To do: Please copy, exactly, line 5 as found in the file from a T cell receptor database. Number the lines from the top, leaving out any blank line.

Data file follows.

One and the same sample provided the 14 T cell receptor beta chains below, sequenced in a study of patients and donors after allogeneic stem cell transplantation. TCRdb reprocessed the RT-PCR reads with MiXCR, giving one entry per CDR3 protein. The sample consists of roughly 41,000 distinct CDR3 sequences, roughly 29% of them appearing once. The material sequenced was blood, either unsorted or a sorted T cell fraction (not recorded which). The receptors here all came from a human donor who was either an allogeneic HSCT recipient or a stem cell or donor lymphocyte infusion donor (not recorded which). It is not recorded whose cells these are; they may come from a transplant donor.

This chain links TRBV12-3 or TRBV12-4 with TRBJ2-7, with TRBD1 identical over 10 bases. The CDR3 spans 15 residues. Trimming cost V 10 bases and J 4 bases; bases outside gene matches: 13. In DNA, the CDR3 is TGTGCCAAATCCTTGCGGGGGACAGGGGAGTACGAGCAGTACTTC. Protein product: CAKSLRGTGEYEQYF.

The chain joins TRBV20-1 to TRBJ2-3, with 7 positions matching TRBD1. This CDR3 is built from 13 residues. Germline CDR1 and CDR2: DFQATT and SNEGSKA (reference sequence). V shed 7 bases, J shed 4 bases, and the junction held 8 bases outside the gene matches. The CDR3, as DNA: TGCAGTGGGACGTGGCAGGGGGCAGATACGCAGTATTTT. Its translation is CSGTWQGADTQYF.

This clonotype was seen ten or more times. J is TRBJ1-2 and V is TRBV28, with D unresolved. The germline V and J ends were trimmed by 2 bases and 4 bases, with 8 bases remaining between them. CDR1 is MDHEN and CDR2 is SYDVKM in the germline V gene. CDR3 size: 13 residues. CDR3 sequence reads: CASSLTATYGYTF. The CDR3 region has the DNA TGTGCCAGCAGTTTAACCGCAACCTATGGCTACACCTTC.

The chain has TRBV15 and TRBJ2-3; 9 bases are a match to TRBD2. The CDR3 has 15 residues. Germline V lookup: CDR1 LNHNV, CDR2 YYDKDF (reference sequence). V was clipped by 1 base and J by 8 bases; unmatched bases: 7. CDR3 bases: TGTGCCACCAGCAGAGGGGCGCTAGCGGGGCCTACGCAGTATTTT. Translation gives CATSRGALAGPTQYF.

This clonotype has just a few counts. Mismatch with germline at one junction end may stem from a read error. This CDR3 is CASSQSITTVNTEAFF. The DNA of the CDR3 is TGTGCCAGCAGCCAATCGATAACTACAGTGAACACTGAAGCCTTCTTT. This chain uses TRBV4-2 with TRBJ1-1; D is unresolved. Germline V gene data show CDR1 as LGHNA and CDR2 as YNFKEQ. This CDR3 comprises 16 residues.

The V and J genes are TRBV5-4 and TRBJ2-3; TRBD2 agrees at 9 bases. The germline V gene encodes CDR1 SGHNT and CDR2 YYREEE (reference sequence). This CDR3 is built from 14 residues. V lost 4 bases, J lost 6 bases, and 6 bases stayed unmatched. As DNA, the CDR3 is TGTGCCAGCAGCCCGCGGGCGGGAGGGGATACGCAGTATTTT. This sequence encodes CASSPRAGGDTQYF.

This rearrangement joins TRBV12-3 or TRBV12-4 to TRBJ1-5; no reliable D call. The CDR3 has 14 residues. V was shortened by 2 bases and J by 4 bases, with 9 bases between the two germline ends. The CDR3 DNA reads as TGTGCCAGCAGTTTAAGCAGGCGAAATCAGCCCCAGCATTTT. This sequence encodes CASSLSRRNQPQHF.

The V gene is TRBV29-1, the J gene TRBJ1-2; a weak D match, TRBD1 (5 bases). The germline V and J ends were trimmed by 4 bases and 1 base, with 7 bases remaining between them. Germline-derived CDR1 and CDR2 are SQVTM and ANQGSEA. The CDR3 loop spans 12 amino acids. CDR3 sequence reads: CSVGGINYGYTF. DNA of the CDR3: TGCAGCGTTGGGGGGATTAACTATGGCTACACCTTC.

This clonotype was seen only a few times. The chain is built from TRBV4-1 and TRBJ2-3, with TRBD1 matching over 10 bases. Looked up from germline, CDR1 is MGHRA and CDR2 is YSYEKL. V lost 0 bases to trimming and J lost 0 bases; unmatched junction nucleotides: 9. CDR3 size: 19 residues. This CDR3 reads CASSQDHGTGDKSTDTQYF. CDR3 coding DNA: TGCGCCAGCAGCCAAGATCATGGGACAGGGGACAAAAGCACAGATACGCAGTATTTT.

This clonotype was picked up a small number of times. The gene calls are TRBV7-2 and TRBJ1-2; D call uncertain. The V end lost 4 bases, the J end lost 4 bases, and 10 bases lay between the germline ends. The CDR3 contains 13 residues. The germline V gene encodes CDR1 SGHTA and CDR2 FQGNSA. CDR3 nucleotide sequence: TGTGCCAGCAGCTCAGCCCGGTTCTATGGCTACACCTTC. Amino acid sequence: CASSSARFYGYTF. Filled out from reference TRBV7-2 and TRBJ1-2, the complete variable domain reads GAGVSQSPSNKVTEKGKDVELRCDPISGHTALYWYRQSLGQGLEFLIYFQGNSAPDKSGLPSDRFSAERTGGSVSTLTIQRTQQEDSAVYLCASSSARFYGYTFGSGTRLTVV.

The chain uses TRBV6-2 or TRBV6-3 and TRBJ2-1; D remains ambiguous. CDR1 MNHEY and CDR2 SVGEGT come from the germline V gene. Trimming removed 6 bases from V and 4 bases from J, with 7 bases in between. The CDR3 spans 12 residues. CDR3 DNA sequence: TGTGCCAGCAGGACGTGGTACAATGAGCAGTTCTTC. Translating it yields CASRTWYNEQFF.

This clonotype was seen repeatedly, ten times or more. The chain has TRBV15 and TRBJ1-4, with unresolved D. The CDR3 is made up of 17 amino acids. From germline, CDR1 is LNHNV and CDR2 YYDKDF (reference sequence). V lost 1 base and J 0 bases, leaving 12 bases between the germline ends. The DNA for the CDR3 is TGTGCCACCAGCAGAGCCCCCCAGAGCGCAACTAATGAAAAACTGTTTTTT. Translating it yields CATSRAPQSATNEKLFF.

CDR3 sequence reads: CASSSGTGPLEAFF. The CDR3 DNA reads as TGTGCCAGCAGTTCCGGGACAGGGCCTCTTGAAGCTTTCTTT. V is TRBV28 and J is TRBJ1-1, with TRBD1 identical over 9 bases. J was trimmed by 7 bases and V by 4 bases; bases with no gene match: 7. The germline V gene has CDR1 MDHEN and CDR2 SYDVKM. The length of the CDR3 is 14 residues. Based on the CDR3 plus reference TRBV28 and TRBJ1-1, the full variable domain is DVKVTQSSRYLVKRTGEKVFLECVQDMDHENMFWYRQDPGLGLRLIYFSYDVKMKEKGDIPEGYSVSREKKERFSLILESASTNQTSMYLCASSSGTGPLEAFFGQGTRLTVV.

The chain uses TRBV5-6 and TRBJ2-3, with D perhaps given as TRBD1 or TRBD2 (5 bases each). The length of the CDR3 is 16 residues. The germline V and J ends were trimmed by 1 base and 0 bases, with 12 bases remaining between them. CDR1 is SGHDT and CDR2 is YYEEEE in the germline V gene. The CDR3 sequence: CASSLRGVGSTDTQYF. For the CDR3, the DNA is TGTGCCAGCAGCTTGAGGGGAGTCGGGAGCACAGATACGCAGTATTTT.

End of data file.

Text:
The chain has TRBV15 and TRBJ2-3; 9 bases are a match to TRBD2. The CDR3 has 15 residues. Germline V lookup: CDR1 LNHNV, CDR2 YYDKDF (reference sequence). V was clipped by 1 base and J by 8 bases; unmatched bases: 7. CDR3 bases: TGTGCCACCAGCAGAGGGGCGCTAGCGGGGCCTACGCAGTATTTT. Translation gives CATSRGALAGPTQYF.